16. Chemical engineer here, so I spent plenty of personal time with the Navier-Stokes equations in Transport Phenomena my junior year. I know mathematicians love pure answers, but using these equations is all about making simplifications and assumptions and setting the right conditions to reduce them to something usable. And doing that requires making extremely smart choices. Probably the most memorable thing from that class for me was going through a famous reduction of the equations, removing insignificant terms and making various assumptions, until the equations could actually be solved analytically. This was first figured out way before computers. The elegance with which these brilliant engineers reduced these equations to a solvable form was, in my opinion, legitimately beautiful. It's similar to how the Schrodinger Equation can be solved exactly for hydrogen. These people had incredible minds.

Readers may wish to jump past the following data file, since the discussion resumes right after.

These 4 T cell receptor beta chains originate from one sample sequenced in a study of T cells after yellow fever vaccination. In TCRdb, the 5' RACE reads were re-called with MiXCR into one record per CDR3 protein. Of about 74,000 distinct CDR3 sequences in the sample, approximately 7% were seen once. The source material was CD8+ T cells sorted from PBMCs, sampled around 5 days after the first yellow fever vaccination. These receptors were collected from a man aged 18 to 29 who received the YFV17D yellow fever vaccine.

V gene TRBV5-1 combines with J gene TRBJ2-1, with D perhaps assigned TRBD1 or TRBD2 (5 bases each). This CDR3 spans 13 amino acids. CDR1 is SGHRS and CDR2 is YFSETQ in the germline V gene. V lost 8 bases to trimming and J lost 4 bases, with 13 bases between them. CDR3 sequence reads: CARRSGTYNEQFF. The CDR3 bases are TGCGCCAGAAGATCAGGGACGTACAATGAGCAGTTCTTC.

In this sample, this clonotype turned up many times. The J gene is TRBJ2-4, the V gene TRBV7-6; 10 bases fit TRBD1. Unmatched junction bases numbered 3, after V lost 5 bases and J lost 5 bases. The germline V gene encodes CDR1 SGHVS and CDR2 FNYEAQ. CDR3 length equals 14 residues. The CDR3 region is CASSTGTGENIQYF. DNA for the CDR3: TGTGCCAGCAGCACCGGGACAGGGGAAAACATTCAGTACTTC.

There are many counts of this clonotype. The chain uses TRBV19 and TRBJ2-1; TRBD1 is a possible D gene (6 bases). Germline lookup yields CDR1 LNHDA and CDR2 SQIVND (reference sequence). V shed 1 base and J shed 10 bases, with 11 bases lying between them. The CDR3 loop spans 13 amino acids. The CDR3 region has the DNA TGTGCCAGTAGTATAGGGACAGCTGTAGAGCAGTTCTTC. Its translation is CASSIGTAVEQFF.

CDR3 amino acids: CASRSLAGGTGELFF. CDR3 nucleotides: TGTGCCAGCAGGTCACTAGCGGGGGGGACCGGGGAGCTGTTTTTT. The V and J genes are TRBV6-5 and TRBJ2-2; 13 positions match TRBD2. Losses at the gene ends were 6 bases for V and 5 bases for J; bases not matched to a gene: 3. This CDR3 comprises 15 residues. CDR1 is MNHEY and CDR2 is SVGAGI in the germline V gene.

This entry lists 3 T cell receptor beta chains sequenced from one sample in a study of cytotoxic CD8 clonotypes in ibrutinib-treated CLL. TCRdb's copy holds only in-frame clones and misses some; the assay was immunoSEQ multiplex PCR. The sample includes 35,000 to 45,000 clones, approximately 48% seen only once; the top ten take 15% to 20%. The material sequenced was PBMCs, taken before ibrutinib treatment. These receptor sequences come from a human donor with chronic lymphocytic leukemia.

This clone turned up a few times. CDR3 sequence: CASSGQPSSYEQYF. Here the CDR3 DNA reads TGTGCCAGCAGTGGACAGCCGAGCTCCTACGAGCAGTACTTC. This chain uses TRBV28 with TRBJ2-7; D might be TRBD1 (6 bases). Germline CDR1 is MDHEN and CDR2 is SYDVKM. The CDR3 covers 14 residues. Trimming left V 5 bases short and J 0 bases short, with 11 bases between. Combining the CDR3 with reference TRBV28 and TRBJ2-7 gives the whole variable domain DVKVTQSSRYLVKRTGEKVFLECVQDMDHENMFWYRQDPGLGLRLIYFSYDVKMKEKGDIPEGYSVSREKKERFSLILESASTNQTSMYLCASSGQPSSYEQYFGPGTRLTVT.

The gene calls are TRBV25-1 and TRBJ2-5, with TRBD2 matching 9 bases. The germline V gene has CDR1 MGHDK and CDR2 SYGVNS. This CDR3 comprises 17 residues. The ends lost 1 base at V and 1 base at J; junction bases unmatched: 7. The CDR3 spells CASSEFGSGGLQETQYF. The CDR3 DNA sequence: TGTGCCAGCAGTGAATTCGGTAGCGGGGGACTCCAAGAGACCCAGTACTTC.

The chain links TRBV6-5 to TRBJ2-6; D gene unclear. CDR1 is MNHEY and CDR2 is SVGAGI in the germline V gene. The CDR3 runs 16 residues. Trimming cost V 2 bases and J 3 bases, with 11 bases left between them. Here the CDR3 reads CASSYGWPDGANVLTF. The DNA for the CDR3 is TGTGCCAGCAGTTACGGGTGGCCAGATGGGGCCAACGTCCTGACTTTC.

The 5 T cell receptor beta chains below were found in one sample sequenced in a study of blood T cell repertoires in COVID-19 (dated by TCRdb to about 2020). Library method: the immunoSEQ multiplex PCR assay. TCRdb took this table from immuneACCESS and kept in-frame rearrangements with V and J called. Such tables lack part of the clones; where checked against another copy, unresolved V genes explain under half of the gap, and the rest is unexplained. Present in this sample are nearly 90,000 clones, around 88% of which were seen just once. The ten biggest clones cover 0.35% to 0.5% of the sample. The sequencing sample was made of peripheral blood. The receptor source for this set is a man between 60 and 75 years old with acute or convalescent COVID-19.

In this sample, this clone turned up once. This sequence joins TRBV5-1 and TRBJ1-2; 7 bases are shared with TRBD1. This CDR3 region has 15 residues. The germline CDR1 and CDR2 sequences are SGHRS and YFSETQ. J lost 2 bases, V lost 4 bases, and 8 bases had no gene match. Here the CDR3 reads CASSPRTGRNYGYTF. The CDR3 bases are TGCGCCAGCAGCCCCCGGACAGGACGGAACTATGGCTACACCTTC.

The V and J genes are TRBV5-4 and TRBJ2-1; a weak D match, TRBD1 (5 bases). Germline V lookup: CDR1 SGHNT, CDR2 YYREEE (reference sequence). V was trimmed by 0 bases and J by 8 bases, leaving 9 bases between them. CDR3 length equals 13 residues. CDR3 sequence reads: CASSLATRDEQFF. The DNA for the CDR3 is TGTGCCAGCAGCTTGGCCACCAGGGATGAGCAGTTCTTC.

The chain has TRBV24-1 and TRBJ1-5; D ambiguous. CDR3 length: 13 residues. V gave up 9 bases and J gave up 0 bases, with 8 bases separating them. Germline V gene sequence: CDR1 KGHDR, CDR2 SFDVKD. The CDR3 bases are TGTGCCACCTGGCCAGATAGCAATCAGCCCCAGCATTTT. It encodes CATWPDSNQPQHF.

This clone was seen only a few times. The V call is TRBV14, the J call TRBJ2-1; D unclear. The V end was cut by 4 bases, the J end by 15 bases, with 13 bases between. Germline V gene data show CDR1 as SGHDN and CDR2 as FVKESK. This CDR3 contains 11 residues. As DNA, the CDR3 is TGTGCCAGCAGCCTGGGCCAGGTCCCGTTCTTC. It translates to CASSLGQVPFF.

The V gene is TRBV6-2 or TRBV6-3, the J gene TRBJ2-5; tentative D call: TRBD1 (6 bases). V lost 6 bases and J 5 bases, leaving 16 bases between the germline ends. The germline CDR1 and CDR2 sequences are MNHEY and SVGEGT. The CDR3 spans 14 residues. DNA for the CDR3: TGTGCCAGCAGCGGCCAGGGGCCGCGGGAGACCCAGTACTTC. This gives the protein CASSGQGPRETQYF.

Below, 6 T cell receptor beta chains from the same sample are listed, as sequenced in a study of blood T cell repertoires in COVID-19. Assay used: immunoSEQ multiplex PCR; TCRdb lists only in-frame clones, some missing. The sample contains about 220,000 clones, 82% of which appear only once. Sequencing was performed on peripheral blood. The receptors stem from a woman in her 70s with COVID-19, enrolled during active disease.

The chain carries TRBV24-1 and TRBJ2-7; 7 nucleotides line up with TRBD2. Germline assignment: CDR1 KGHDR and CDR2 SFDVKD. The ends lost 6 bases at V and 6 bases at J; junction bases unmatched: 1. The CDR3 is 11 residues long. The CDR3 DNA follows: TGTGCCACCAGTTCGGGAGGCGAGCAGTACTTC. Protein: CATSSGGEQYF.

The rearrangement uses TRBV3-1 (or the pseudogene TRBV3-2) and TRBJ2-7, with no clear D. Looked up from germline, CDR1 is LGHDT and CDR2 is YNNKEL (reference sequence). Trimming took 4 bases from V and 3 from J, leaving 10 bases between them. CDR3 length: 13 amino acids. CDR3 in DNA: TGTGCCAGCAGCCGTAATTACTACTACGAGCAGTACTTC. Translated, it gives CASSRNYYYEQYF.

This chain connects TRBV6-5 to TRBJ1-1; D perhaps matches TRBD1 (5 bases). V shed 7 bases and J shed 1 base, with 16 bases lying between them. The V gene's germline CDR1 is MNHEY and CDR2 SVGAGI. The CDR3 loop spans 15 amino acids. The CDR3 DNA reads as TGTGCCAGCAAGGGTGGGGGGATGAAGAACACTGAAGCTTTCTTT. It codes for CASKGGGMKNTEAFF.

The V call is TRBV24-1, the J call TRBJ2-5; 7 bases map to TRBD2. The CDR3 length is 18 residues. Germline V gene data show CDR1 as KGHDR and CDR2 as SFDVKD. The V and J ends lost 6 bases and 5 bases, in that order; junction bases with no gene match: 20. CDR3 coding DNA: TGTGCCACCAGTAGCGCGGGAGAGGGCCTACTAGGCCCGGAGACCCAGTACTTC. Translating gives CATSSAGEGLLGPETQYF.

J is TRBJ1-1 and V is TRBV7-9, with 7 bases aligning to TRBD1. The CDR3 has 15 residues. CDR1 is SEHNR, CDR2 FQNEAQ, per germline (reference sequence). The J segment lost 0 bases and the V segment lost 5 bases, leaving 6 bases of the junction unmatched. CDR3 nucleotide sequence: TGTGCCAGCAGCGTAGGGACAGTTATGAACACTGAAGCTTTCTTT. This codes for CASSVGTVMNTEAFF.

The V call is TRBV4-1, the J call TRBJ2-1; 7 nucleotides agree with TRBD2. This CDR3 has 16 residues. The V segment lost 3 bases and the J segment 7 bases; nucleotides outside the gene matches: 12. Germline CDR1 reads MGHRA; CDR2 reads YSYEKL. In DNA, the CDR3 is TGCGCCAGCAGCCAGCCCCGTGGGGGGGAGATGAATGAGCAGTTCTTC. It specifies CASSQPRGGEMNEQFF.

I would actually watch a dozen or more videos of different simplifications for the N-S equations depending on the context. It requires great ingenuity and can go off in all different directions. That's probably a little equation-y for Numberphile, which is fine, but if some other channel wants to do that, I'm all for it.

  17. Well, you can't build an exact square edge like that in the real world because the atoms it's made up of will have some uncertainty in their location so it's kind of fuzzy?

  18. Is it the case that it's tricky in 3D because you have 3 variables but only 2 equations? Over-simplification, but that makes sense to me on the general solving simultaneous equations front.